Oxford residents and Faulkner fans gathered in the ballroom of the Chancellor’s House on Sunday night to celebrate a cornerstone of local history.
At the near end of A Literary Bit of Faulkner, the Oxford Film Festival and the Chancellor’s House hosted a screening of “Intruder in the Dust” to celebrate the film’s 70th anniversary. The film was last publicly shown five years ago at The Lyric.
“Intruder in the Dust” depicts the investigation of a murder by a lawyer, his nephew, their worker’s son and an elder of the community. The film was shot in Oxford along with other Mississippi locations and included local residents.
Audience members were able to see landmarks and parts of the town that haven’t changed all that much over time.
The Chancellor’s House hosted the event after partnering with the Oxford Film Festival because of its involvement with the arts.
“I want (Chancellor’s House) to be an art mecca. I want us to be a place where artists can come. They can work, they can sell their work,” sales and marketing manager Clifton Odom said.
The hotel features art from Oxford Treehouse Gallery along with local memorabilia. In about a month, the Yoknapatawpha Arts Council will be donating Faulkner’s old writing desk to the hotel.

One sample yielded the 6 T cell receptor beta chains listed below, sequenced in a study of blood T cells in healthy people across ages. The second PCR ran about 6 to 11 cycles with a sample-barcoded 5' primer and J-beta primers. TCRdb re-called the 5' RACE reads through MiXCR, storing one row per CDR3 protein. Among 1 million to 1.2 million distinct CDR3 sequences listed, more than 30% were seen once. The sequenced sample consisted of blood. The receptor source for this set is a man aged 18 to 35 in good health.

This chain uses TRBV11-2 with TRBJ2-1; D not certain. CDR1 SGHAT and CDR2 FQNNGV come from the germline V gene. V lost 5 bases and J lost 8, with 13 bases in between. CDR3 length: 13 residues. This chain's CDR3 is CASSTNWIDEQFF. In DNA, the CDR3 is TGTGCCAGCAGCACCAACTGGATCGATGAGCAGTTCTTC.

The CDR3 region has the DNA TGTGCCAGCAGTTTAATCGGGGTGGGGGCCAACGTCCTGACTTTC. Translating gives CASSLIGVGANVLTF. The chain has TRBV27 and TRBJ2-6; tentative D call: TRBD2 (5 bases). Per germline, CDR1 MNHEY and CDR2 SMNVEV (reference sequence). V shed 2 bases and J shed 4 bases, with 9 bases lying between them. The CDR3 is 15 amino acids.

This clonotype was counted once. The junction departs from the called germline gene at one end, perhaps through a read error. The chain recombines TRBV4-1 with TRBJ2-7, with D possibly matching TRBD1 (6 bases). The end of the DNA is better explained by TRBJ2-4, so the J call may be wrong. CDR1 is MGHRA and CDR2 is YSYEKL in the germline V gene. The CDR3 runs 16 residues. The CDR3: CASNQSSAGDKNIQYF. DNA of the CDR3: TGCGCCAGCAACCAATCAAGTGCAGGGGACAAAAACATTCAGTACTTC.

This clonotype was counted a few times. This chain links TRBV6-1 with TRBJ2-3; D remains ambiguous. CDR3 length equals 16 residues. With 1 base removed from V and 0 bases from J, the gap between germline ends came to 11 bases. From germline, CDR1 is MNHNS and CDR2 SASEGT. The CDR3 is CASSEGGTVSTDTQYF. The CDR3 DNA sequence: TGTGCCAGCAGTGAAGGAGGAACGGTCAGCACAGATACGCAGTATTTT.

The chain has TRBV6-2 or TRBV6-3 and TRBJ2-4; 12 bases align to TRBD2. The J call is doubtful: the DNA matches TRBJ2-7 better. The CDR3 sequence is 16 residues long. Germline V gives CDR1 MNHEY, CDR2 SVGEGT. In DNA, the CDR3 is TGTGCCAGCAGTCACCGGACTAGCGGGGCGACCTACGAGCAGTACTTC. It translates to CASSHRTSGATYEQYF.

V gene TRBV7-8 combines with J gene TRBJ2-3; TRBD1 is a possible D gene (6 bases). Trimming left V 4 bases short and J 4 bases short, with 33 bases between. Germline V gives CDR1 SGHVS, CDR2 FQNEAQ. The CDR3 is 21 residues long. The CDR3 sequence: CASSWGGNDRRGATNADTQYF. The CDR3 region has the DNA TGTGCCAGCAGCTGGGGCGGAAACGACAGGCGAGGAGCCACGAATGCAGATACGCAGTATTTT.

Within the Chancellor’s House, Faulkner’s personal photographer, J.R. Cofield, has a room dedicated to him. His grandson and pictorial historian John Cofield were in attendance to answer questions about Faulkner and the film.
He spoke about his grandfather and father’s connection with Faulkner, along with their work with him. His grandfather took the first picture in 1930, and his father took the last photo of him months before his death in 1962.
“Granddad and Faulkner became friends and were lifelong friends,” Cofield said.
The Cofield’s room will have more additions with historical artifacts along with more artist centered events like A Literary Bit of Faulkner.